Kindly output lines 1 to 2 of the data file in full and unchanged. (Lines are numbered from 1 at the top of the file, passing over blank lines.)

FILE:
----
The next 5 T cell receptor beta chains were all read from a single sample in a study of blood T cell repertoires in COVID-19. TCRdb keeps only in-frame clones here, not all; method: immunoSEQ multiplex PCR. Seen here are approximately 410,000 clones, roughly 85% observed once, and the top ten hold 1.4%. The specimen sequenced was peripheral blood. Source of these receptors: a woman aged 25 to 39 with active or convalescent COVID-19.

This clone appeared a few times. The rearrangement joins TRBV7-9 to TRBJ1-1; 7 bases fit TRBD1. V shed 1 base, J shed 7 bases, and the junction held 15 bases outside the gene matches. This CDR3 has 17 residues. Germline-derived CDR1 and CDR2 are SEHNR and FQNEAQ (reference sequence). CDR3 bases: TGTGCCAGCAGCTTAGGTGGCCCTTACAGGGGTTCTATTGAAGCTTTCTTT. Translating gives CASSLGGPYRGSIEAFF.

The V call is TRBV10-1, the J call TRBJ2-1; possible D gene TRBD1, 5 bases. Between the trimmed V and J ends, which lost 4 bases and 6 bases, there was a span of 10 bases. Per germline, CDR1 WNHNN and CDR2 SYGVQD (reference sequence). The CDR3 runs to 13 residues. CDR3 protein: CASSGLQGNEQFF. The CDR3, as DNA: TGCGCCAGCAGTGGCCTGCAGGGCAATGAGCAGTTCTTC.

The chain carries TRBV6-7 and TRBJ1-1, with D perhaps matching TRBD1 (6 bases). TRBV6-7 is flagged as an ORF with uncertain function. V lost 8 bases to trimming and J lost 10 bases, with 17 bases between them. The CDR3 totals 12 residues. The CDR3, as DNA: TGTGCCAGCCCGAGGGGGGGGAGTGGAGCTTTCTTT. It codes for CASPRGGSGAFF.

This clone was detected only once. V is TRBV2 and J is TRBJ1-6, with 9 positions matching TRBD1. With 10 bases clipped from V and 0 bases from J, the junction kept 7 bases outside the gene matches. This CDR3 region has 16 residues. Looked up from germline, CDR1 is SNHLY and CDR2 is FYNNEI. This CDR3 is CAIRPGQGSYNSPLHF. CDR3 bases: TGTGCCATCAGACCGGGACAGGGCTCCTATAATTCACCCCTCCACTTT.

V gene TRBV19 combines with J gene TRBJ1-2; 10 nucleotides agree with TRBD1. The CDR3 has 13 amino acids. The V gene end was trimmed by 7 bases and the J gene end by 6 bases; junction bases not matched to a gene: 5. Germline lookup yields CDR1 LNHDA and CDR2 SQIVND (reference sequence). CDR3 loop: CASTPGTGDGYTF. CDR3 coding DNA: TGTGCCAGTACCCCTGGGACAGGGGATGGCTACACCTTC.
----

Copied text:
The next 5 T cell receptor beta chains were all read from a single sample in a study of blood T cell repertoires in COVID-19. TCRdb keeps only in-frame clones here, not all; method: immunoSEQ multiplex PCR. Seen here are approximately 410,000 clones, roughly 85% observed once, and the top ten hold 1.4%. The specimen sequenced was peripheral blood. Source of these receptors: a woman aged 25 to 39 with active or convalescent COVID-19.

This clone appeared a few times. The rearrangement joins TRBV7-9 to TRBJ1-1; 7 bases fit TRBD1. V shed 1 base, J shed 7 bases, and the junction held 15 bases outside the gene matches. This CDR3 has 17 residues. Germline-derived CDR1 and CDR2 are SEHNR and FQNEAQ (reference sequence). CDR3 bases: TGTGCCAGCAGCTTAGGTGGCCCTTACAGGGGTTCTATTGAAGCTTTCTTT. Translating gives CASSLGGPYRGSIEAFF.